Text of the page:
I knew ahead of time that the highlight of today’s hike was going to be Grandfather Falls, the highest waterfall on the Wisconsin River. I was excited to discover this gem.
The day began with a nice, short drive to the trailhead – just 25 minutes. For the last few days, our lodging has been about an hour away. There just aren’t a wealth of places to stay near the trail up here. So the short commute was a luxury.
I began the day at the Averill-Kelly segment, which features two creek crossings within the first mile-plus (2 km). I’ve got some blisters I wanted to pamper, so I wasn’t keen on getting my feet soaked first thing in the day. But the trail is the trail. The first creek was up to my knees in the middle, the second only calf-high. The bulk of the trail was a wide, grassy bridle path – pretty nice.
Back at the car and Maura, I changed socks and shoes, then attacked Turtle Creek. This was another pretty nice trail in general. But my feet got wet again from dewy grass, so another sock/shoe change ensued.
Reaching Grandfather Falls
Grandfather Falls was pretty interesting. The trail goes up and down both sides of the Wisconsin River, where Grandfather Falls’ 89-foot drop is used for hydroelectric power. In many parts, the trail is full of huge boulders and roots. The going is very slow. It reminded me of Devil’s Lake. The trail offers some glimpses of the falls created by the dam; it was quite pretty.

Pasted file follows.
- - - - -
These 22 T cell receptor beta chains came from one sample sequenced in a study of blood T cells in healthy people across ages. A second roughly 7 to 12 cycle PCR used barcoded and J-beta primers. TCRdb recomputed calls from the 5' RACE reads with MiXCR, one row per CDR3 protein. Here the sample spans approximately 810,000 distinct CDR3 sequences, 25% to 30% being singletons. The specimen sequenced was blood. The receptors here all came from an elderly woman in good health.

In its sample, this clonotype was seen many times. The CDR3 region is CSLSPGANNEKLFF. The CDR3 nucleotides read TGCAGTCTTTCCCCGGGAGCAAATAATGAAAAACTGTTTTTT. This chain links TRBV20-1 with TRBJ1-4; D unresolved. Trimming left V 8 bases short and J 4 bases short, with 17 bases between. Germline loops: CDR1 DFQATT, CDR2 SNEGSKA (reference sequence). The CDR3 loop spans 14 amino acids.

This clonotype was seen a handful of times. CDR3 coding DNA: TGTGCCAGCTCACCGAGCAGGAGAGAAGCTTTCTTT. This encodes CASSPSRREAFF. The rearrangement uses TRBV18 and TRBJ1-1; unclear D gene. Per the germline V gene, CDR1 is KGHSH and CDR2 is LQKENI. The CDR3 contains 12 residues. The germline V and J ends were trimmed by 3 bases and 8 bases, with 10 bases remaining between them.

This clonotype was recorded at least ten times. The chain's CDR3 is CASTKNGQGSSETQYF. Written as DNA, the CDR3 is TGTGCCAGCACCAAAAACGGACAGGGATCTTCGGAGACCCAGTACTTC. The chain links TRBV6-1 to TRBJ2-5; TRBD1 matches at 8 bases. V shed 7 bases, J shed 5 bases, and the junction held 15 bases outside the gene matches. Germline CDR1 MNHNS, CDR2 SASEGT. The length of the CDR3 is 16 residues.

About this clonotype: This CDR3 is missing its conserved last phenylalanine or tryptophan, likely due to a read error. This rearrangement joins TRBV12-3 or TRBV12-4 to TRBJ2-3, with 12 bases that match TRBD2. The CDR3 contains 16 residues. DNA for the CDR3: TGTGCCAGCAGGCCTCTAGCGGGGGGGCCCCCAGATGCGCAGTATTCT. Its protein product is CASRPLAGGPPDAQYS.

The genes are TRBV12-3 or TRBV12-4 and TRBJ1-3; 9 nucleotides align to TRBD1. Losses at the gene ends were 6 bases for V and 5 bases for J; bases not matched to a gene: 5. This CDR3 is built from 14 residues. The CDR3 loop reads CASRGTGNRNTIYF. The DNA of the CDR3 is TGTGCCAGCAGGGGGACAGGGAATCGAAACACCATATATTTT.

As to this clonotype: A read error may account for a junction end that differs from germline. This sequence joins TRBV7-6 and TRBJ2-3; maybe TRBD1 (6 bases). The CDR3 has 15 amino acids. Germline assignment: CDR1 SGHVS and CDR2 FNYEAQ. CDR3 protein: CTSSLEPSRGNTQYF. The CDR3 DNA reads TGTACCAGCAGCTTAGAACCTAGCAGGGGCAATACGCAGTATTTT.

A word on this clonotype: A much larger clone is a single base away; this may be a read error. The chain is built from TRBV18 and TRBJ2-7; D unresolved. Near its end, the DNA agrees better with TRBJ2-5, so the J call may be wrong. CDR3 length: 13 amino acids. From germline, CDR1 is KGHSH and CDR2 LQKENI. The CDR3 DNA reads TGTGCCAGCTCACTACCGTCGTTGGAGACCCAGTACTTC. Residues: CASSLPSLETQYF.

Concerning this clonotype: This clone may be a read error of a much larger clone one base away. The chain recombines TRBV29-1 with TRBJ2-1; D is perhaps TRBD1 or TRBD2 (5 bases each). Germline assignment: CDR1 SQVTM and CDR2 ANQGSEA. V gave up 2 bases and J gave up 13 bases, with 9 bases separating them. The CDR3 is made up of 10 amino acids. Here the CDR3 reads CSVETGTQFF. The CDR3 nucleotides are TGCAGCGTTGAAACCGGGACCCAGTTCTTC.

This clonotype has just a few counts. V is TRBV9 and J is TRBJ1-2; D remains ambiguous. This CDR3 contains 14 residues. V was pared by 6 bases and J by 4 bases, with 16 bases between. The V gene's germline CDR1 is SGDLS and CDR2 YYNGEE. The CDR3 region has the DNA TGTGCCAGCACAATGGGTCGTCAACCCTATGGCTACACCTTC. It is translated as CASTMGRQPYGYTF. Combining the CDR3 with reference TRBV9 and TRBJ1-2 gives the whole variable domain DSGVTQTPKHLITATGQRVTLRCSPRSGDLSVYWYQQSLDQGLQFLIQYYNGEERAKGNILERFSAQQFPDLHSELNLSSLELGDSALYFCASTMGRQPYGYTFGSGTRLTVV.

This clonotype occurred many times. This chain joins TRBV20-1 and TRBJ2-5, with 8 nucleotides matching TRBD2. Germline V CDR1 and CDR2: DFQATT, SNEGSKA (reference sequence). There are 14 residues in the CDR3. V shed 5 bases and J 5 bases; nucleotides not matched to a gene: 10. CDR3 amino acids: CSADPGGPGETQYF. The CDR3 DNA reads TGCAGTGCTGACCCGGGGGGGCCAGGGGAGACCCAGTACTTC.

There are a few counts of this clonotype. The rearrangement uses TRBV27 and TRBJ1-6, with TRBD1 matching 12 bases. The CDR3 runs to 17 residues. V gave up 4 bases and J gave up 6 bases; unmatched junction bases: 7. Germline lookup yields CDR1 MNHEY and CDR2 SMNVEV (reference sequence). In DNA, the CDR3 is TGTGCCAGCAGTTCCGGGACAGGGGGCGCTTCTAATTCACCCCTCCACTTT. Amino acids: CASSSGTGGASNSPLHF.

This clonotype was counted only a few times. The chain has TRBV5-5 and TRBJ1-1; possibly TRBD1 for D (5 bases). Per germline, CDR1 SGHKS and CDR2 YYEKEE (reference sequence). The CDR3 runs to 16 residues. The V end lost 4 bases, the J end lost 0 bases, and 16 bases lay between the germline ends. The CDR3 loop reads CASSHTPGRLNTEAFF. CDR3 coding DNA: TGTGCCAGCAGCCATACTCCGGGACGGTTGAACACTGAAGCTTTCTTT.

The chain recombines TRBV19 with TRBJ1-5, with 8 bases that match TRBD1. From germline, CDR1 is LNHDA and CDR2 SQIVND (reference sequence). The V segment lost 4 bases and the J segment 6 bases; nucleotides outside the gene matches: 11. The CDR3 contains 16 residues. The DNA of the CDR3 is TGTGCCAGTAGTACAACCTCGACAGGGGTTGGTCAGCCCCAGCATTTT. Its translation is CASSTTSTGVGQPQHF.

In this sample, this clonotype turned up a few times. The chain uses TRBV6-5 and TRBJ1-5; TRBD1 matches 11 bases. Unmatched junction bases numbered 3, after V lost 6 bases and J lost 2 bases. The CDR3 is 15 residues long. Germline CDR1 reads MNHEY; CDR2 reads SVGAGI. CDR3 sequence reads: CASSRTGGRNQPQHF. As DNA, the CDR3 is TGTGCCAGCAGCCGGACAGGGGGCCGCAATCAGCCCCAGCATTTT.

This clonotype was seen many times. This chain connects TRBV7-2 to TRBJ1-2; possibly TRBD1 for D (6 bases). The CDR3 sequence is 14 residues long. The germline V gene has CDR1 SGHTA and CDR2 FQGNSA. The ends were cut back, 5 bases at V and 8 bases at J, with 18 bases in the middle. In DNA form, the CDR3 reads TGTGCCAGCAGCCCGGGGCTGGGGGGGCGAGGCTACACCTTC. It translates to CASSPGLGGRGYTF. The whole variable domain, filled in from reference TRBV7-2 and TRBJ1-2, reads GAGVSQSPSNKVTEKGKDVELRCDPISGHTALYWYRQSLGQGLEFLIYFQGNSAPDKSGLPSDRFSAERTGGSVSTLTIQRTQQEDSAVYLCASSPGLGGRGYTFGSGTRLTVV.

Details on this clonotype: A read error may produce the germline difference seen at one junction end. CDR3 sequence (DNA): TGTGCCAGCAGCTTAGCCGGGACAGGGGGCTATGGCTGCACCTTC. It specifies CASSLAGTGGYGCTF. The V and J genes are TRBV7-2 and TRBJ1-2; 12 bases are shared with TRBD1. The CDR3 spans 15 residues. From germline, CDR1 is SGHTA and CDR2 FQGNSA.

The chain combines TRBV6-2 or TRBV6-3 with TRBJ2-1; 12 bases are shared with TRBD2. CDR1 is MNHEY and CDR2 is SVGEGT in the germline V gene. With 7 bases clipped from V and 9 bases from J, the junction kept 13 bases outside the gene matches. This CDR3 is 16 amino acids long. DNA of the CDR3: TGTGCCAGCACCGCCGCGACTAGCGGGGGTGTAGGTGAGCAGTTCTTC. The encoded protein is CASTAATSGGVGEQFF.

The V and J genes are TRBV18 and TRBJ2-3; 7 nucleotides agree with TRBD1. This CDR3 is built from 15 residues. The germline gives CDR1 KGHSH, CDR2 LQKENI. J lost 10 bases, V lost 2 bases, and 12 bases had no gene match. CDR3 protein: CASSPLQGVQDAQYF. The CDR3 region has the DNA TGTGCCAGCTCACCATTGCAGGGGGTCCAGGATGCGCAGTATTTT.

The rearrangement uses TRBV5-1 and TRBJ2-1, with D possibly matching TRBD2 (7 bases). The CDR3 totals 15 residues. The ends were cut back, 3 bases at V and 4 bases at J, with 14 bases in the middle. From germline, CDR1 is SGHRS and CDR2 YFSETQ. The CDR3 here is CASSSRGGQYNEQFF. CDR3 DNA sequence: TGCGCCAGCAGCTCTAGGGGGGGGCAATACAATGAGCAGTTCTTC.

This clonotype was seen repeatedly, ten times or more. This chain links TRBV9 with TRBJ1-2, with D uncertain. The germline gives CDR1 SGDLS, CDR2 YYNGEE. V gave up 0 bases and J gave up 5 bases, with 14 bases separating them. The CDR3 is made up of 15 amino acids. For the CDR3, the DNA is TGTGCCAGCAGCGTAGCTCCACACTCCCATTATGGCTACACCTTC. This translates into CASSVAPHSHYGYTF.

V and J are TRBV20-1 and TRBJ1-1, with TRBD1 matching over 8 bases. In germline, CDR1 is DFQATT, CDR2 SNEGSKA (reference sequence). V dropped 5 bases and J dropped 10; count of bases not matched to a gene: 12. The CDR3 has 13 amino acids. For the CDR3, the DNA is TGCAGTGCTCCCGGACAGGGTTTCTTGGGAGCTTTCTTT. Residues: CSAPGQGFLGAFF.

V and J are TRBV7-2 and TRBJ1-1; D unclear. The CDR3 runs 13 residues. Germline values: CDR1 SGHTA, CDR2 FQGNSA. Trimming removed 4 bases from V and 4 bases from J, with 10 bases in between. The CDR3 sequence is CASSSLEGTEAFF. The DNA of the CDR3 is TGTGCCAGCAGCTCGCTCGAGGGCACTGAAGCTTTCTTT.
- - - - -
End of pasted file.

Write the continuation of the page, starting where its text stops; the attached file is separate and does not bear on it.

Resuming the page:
The second part of Grandfather Falls is an out-and-back along the Merrill School Forest trail. Then there’s a long connecting road route. Some hikers say they just bushwhack after the trail ends; it’s only a half-mile to a road that shortens your hike considerably.
Now, I know it wasn’t wise to consider bushwhacking in shorts and a short-sleeve shirt. But I figured I’d basically bushwhacked my way on so many of these segments, I’d be fine. WRONG. I can’t even begin to explain how difficult this was. Suffice it to say after bashing through trees and shoulder-high plants, I finally saw a grassy meadow in the distance. Yay! But when I was trying to make my way to it, I got snagged in barbed wire – the meadow was a farmer’s field, and the fence was his property marker. After panicking for 30 seconds, I untangled myself, hopped over the wire, trotted through the field and found the road. I’m not bushwhacking again!
Next was an eight-ish mile (13 km) jog along a connecting road route. It had been hot and humid all day, but now clouds moved in. By the time I hit Underdown Recreational Area, it began to rain. I did about half of the trail in there before quitting for the day.
By the way, the bottom of one of my feet was really bothering me by the time I ended. It’s been hurting for a few days now, and two nights ago I thought I saw signs of infection. So I’ve been slathering it with Neosporin. I wish it would clear up.
On the way to our hotel in Antigo, the lovely Holiday Inn Express, four bears crossed the road in front of us! It looked like maybe a mother and three cubs, although I think that would be unusual. It was pretty cool, but I hope that’s my only bear sighting.
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